The Monday Book – Revised Light by Sharon J. Ackerman

Sharon Ackerman is a child of the Appalachian migration whose summer visits to Perry County, in the mountains of Eastern Kentucky, affected her powerfully and provide the material for almost all of these poems.

Thank you Sharon for sharing an overview of your collection with us!

When asked what led to my poetry collection Revised Light, the word that springs to mind is ancestors. And inseparable from ancestry is place.  I am a child of the Appalachian Migration and though I’ve lived a good many years just outside Appalachia proper, the place I first identified as home calls me back to its doorstep. This collection of poems came about because the oral histories I’ve heard, the summers spent visiting southeast Kentucky, the particulars of old speech passed down to me through my parents, and the sheer pull of ten generations of ancestors rooted in eastern Kentucky, declared their presence in my writing and insisted that I tell the story of migration before anything else.

Around 1936 my grandmother was widowed with seven children after my grandfather died from digging coal. In many ways, all the migrations of her children and grandchildren stemmed from that event.  I had to reach across the many “dispossessions” as writer Steven Stoll once defined it and exhume that heritage and somehow knit it together with my current life in Virginia. It’s like reconciling cum laude and a country accent; the world at large just doesn’t get that. And though Revised Light is just a short meditation of heritage and displacement, I could not have written it if outstanding poets of voice and place like Ron Rash and Maurice Manning had not shown me how stories prop up the present, giving us perspective and meaning.

I think it’s fair to say that when you have roots in Appalachia, there are two voices writing inside you. There is the native cadence and then there is the public one brought about through schooling and societal pressure.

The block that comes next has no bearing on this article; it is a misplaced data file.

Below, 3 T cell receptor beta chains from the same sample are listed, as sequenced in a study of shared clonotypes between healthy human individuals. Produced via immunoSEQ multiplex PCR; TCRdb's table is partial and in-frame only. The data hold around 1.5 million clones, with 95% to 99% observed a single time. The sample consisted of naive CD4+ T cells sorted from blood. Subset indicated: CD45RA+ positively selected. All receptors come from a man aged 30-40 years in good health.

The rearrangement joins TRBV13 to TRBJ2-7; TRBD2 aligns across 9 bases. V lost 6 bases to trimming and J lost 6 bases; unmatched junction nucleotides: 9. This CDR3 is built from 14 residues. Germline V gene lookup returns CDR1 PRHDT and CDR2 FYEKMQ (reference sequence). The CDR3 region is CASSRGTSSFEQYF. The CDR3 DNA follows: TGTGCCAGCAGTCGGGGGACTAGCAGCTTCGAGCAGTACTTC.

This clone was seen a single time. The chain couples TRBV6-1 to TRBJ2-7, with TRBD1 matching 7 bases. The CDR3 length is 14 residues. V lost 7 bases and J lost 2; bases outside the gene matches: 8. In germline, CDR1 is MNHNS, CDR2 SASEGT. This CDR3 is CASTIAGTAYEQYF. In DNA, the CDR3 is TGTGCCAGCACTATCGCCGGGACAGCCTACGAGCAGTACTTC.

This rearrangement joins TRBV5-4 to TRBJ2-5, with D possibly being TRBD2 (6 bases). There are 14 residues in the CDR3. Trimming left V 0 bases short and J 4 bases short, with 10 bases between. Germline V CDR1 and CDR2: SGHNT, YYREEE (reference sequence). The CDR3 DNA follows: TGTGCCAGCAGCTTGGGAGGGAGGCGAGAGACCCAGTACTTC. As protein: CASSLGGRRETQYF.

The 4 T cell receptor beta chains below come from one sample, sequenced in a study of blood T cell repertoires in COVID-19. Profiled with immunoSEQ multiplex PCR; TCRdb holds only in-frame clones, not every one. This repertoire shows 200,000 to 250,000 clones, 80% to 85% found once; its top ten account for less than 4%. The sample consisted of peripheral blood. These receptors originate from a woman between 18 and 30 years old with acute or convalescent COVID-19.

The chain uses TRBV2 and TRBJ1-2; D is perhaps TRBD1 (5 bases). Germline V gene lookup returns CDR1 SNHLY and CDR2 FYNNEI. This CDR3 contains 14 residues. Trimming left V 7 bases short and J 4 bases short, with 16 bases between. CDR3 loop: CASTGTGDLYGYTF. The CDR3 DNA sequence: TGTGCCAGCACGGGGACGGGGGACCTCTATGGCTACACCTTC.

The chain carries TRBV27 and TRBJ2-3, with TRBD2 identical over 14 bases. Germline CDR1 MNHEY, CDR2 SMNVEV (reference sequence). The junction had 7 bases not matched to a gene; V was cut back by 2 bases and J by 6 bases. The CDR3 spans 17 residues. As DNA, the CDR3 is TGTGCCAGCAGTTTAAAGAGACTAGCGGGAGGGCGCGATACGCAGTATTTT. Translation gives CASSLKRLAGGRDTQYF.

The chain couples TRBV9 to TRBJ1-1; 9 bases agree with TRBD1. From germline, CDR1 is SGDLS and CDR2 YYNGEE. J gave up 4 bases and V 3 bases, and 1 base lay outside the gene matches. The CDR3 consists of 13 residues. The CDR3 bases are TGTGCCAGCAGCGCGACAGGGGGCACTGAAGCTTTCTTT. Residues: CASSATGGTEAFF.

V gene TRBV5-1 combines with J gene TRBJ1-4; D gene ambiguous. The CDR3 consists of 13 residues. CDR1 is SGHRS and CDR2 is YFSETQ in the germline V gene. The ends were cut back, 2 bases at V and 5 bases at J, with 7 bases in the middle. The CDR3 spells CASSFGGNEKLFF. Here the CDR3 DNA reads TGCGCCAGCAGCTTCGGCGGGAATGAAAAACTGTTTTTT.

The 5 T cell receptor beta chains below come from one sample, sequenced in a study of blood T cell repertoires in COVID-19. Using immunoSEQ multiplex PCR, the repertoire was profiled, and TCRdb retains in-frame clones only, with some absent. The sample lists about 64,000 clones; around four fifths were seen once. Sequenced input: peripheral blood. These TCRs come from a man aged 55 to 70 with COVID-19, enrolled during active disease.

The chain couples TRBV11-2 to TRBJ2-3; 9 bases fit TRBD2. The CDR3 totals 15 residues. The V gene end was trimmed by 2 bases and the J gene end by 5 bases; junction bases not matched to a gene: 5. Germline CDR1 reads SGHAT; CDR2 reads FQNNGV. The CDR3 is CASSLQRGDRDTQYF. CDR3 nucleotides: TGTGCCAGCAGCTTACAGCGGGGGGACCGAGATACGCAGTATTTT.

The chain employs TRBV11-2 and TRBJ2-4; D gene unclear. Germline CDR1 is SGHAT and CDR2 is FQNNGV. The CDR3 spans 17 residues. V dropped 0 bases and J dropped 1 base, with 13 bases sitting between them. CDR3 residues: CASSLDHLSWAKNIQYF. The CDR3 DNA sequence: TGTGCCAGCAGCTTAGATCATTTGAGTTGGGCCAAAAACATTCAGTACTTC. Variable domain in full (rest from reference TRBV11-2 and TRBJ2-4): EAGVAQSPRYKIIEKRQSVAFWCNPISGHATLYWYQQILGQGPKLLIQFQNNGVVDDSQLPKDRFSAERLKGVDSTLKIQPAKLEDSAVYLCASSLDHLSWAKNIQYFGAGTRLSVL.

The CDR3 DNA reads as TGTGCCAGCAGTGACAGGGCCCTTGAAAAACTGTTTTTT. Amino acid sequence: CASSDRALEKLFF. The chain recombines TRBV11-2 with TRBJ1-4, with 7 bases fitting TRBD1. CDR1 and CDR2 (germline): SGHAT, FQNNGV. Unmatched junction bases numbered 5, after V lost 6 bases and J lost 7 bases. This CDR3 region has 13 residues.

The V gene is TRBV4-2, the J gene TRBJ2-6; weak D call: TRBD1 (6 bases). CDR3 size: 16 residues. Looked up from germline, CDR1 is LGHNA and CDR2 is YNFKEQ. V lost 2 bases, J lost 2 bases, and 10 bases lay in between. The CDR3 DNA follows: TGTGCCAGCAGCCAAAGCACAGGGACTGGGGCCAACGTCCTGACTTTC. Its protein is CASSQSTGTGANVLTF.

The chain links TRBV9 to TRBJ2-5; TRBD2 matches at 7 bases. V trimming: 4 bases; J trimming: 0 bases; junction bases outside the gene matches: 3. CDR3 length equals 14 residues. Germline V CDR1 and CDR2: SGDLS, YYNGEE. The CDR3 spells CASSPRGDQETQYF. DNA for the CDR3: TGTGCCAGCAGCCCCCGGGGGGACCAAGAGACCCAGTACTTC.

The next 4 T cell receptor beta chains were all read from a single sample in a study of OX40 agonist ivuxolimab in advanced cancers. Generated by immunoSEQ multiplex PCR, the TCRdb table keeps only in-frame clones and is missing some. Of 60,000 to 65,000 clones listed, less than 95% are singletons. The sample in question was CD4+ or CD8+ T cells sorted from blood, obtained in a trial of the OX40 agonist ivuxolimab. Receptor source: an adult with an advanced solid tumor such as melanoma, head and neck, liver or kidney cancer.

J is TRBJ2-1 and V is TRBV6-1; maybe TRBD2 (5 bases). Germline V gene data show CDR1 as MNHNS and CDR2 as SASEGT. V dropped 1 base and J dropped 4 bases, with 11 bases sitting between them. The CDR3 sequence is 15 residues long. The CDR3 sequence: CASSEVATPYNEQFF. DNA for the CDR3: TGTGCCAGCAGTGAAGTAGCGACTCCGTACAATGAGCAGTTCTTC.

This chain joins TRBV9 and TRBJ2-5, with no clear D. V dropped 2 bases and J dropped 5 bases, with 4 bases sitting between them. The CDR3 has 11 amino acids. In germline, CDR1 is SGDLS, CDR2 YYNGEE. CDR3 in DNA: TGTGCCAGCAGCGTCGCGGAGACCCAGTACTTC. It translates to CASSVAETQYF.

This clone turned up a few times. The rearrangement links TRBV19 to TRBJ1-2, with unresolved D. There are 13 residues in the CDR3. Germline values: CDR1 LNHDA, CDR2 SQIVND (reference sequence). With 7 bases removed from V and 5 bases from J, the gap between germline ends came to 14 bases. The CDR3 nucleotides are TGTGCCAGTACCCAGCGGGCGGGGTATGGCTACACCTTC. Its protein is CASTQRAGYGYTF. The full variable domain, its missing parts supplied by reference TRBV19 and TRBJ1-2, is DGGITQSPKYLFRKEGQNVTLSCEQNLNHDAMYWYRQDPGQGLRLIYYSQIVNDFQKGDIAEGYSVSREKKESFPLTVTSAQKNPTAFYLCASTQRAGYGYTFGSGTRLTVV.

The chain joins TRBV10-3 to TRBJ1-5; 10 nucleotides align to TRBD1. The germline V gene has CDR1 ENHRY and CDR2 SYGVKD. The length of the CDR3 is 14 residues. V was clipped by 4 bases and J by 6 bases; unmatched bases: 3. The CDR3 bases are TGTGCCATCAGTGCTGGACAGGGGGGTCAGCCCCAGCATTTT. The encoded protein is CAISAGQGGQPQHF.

I think it’s fair to say that when you have roots in Appalachia, there are two voices writing inside you. There is the native cadence and then there is the public one brought about through schooling and societal pressure. I wanted to let the stories within the poems travel through the lens of their inherited vision and co-exist amicably with the migratory spirit that is also very much part of modern Appalachia.  If I’ve done that in some small way, then it is what I intended in this work.

The Monday Book: FASCISM A WARNING by Madeleine Albright

Published in 2018, this book is both a history of how democracies turn into dictatorships while still holding elections, and a warning of how often elections stop or become meaningless in democracies that dance with fascism. Albright (along with ghostwriting co-author Bill Woodward) starts by describing her Jewish family fleeing Czechoslovakia –twice. First they fled Hitler, then they fled the pendulum swing of the corrective regime that quickly turned her home country Soviet. Without ever using the term, Albright talks quite a bit about the horror of pendulum swings as regimes move between types of governance.